1 large egg, at room temperature
    1 1/4 (155g) cups flour

    (copied from your recipe)

  • Oooops I am so sorry, I now see the egg.

  • Egg is just above flour ingredients. There is deffo an egg in each section; I just re-read the ingredients.

  • I feel like a d***a** sorry.

    Putting it in the fridge until tomorrow when I get more eggs. Ugh…

    You are the best still and LOVE your blog! Thanks for the rapid response! xx from the south of france…

  • I will make this cake for a baking competition at work. I’ll be in touch on how it goes :)

  • It was a can, by god, and I let down my guard. But sardine cans have that little easy open seam, and just a little bump in the wrong place resulted in fishy olive oil on everything! I donated the backpack; sorry about that too. Time for gooey cinnamon cake to obliterate the memories!

  • Your packing comment brought back memories of my husband’s German mom bringing back a suitcase full of Maggi (the German soysauce) and Mohrenkopfe (Chocolate Marshmallow cookies). The one liter bottles of Maggi leaked and soaked the cookies. My husband ate them anyway…

    Love your blog! Paris is one of my favorite places to visit and you transport me there.

  • Thanks for posting this recipe and you are almost as detailed about substitues as Deb which is a good thing as some of your readers are not on continental USA or Europe but in the Caribbean. We write the dates as the British does date, month, year although some government offices have adopted metric way of writing the dates year month date.
    I am going to try this recipe

  • Trying the cake as we speak. What is the best way to store the cake? And on another note, I am running out of cocoa, what are you recommending these days for what is easy to get in the bay area? Is Valrhona still recommended?
    Thanks

    • Hi Leslie: Since I haven’t live in the Bay Area in about a decade, I don’t know where to shop or what is available. I do like Valrhona cocoa powder very much, however it’s harder to get in the US than it is in France, and more expensive. However it is one of the few ingredients that does really make a difference.

      (If you can buy it in bulk, in comes in a 3-pack (1kg each) which can easily be split amongst friends, and I think may be a lot more economical than little packets of it.)

      However there are lots of good cocoa powders, some from bean-to-bar makers in the United States and other brands, that are perfectly fine to use. Another good source for chocolate and cocoa powders is Chocosphere.

      • thanks and I will check out chocosphere. Now, totally off the subject of food, my hubby and I were discussing mail delivery because soon we won’t have Sat delivery anymore and he was insisting that France delivers mail twice a day 5 days a week. any truth to that? He pines for the mail lady to come.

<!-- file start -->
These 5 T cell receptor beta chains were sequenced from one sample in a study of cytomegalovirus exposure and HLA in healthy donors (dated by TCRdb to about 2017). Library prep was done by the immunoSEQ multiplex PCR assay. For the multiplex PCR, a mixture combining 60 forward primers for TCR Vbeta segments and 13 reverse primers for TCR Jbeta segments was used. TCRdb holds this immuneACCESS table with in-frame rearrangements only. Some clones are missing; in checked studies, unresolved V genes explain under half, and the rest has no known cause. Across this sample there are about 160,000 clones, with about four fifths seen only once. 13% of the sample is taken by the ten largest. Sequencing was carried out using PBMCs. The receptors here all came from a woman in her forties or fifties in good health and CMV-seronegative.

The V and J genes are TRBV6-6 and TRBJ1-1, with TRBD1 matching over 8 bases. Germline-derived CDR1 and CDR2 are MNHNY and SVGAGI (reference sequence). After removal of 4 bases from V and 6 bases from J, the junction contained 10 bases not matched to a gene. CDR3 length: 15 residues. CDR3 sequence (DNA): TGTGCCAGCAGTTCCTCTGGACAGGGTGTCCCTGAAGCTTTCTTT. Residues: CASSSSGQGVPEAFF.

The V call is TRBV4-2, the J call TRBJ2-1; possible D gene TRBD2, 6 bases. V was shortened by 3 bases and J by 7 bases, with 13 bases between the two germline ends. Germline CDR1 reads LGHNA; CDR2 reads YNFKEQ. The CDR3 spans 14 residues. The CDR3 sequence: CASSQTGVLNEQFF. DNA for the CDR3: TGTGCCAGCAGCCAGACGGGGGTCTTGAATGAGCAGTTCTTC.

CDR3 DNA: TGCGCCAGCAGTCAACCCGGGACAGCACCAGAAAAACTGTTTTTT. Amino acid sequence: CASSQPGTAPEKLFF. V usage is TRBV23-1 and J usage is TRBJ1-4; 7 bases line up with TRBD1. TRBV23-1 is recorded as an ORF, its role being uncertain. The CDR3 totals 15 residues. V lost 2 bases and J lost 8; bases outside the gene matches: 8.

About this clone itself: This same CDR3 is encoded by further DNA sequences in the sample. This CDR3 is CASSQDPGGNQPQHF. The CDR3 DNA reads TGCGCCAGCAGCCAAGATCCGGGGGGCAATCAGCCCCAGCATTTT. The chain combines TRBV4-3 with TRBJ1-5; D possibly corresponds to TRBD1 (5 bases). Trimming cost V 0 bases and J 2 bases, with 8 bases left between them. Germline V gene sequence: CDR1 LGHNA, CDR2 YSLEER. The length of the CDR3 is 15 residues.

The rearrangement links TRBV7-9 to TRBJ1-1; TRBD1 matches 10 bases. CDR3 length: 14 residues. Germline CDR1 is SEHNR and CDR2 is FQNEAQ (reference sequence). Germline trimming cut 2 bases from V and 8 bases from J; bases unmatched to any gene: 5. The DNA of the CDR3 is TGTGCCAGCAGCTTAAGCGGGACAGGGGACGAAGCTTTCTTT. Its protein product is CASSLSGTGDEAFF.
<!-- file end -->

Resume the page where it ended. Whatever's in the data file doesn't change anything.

• Hi David,

    This recipe sounds delicious :) The recipe doesn’t specify what type of flour/sugar to use – can you tell me if its self raising or plain flour that I should use? And is it caster sugar?

  • I made a double batch of this at the weekend and it went down a storm, but I didn’t find a discernible difference in the two layers once baked. Is it worth refrigerating the bottom layer? Or part baking? Or could I have done something wrong?

    I’m tempted just to scale up the top layer and use that. Perhaps with a bit of orange zest.

  • I made a double batch of this at the weekend and it went down a storm, but I didn’t find a discernible difference in the two layers once baked. Is it worth refrigerating the bottom layer? Or part baking? Or could I have done something wrong?

    I’m tempted just to scale up the top layer and use that. Perhaps with a bit of orange zest.

  • Well, a tray of this has just gone into my oven, and if the scrapings from the mixing bowl (never mind the exquisite smell) are anything to go by, this is going to be my new favourite winter cake.

  • I’ve just started following your blog and I love it! Your ice cream recipes are amazing and they turn out beautiful every time. Thank you! As I was browsing I came across this recipe, beside the fact that this looks delicious, I noticed the beautiful butter that is pictured. What kind of butter do you use and what are your recommendation for us here in Cali? Thanks again for getting my ice cream machine turning again!

    • I haven’t lived in California in ten years, but remember Strauss butter being very good and I used that often.

  • Is it ok to make ahead and freeze this cake?

  • I would not recommend freezing this cake. It likely will not get better, or be as good, after it sits in the freezer.

  • Thanks for the adaptation of this recipe! I made this exactly as you directed, except that I added 1 TBSP of light brown sugar to the topping, and it came out quite lovely. I took it to a holiday brunch party and it was a huge hit.